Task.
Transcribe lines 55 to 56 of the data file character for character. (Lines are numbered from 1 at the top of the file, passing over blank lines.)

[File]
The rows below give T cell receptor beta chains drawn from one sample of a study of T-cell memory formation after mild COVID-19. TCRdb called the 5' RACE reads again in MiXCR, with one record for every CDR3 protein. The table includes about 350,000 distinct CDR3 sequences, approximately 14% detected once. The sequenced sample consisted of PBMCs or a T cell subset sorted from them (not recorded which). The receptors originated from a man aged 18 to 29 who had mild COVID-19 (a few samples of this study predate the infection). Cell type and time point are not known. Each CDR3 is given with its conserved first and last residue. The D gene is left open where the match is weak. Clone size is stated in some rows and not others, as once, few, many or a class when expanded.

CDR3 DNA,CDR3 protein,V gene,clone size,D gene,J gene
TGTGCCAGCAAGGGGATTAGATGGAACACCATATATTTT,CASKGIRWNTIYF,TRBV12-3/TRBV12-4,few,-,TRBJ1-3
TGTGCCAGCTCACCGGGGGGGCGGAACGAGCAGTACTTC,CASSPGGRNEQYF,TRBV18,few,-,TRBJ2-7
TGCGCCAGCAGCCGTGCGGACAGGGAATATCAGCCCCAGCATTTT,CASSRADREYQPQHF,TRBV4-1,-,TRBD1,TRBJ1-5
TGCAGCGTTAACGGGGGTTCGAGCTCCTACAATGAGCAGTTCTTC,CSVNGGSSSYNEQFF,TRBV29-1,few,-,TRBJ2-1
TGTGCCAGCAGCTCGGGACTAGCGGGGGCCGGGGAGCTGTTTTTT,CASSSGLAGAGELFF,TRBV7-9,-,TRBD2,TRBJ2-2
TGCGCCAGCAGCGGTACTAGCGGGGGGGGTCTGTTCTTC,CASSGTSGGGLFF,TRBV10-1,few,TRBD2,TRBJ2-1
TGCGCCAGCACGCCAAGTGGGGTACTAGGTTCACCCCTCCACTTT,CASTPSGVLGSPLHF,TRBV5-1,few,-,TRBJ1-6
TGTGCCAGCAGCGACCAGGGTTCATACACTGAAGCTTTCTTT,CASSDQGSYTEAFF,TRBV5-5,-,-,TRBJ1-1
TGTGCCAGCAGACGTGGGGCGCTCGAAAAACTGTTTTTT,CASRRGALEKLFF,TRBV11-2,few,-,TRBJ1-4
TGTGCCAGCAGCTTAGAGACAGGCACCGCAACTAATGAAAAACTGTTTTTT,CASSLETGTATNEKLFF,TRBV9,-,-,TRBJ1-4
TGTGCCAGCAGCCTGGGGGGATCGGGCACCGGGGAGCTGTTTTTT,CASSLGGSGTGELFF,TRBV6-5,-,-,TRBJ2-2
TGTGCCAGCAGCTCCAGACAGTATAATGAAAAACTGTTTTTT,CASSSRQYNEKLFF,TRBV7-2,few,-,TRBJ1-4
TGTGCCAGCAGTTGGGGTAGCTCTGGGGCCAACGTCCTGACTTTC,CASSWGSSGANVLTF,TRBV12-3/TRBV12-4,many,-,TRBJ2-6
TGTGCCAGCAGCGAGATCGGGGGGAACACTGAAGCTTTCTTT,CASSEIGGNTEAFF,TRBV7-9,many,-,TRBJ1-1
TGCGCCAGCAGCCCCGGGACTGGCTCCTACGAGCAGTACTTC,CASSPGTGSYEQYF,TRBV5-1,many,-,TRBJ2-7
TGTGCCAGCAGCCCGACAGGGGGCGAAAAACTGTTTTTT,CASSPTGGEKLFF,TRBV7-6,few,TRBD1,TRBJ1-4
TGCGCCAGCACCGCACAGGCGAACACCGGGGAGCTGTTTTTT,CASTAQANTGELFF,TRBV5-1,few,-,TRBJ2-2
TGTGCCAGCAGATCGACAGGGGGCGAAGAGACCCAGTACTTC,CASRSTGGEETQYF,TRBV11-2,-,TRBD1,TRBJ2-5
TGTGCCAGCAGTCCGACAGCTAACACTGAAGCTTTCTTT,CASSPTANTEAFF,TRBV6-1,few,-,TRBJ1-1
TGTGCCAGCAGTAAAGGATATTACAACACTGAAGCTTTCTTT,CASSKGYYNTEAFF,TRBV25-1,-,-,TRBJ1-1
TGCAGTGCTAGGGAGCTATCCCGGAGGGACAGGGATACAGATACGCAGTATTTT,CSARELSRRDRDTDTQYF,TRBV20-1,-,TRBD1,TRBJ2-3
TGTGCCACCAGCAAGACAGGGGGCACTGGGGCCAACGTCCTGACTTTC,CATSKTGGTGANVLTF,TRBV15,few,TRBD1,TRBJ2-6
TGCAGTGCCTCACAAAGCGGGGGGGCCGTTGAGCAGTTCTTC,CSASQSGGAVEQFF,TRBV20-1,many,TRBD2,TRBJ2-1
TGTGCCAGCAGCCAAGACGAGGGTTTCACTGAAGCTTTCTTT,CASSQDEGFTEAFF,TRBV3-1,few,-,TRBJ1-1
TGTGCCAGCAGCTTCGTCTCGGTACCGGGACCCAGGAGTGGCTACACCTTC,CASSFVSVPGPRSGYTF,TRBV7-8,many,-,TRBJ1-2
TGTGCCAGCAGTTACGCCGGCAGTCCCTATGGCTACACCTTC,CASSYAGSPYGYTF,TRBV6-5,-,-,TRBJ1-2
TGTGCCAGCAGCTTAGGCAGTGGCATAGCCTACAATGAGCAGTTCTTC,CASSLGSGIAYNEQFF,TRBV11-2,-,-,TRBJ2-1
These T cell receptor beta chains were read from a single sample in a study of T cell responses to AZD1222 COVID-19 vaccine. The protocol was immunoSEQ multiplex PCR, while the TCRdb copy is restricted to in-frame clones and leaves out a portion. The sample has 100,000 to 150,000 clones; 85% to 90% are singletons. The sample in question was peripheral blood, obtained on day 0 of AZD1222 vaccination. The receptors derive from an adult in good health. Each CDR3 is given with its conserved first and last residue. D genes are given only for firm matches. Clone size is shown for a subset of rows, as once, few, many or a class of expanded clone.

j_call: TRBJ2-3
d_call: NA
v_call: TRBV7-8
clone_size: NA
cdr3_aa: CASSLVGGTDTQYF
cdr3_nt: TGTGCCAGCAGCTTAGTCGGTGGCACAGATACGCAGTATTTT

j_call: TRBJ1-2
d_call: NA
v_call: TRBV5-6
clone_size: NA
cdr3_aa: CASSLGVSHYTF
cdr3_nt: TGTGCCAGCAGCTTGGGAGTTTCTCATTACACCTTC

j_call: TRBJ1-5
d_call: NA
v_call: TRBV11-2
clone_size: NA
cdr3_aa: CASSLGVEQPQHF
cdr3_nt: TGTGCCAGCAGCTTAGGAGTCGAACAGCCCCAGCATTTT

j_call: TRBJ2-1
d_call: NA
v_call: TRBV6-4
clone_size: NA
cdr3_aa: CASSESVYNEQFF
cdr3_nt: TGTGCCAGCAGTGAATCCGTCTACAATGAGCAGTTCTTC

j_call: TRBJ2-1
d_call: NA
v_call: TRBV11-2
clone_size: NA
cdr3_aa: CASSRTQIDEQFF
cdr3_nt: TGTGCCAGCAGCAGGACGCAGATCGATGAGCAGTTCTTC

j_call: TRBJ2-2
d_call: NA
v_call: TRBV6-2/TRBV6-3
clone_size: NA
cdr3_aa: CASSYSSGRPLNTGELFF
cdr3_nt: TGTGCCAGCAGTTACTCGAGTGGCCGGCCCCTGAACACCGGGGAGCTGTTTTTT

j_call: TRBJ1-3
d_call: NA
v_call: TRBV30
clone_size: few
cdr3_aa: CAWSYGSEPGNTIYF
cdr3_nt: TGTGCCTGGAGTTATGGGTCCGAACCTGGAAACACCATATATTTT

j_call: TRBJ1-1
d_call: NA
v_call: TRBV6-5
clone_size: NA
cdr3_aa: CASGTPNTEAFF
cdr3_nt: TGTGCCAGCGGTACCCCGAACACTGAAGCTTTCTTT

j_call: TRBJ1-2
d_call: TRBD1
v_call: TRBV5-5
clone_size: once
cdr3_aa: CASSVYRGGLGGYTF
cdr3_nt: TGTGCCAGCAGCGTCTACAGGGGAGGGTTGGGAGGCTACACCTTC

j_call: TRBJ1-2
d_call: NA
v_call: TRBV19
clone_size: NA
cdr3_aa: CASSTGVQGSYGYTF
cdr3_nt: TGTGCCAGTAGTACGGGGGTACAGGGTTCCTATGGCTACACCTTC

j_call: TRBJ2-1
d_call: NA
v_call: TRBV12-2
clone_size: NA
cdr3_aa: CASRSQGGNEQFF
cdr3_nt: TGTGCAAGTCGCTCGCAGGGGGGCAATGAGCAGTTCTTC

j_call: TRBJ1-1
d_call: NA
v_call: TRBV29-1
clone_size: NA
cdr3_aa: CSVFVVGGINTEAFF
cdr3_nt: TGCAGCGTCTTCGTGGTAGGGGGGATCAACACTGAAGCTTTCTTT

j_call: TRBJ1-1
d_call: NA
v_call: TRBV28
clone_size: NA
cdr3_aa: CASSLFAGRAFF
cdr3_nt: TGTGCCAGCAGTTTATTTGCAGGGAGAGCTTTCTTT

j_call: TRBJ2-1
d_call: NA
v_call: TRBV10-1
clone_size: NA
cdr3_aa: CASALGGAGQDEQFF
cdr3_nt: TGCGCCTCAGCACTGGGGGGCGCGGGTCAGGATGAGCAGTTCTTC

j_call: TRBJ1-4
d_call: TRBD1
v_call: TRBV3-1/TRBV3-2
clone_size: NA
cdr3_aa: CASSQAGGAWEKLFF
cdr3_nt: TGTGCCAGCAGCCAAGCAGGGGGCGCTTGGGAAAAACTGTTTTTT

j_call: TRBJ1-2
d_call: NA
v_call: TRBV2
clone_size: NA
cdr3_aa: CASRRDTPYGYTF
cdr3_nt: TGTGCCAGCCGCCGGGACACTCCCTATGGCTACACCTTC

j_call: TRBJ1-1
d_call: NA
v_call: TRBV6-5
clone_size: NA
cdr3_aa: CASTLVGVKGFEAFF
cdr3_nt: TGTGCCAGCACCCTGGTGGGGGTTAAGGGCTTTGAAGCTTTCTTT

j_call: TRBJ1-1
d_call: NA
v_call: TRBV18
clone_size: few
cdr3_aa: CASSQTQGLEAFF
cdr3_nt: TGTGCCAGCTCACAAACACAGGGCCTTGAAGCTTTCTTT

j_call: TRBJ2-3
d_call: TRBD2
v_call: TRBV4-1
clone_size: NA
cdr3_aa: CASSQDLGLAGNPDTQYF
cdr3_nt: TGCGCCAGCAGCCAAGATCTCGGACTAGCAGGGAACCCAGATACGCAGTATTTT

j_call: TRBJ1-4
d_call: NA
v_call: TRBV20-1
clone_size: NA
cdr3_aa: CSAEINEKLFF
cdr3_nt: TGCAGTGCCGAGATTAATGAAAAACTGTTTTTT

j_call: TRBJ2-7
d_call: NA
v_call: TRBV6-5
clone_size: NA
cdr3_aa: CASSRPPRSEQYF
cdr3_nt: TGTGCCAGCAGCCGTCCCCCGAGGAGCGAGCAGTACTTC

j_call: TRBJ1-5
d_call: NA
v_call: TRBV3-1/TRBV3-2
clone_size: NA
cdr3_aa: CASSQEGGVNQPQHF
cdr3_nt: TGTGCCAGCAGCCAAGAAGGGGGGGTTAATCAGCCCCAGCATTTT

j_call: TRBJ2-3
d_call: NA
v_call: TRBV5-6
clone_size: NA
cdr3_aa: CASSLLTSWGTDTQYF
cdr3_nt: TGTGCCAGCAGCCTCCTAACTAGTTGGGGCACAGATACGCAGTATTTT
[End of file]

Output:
j_call: TRBJ2-1
d_call: NA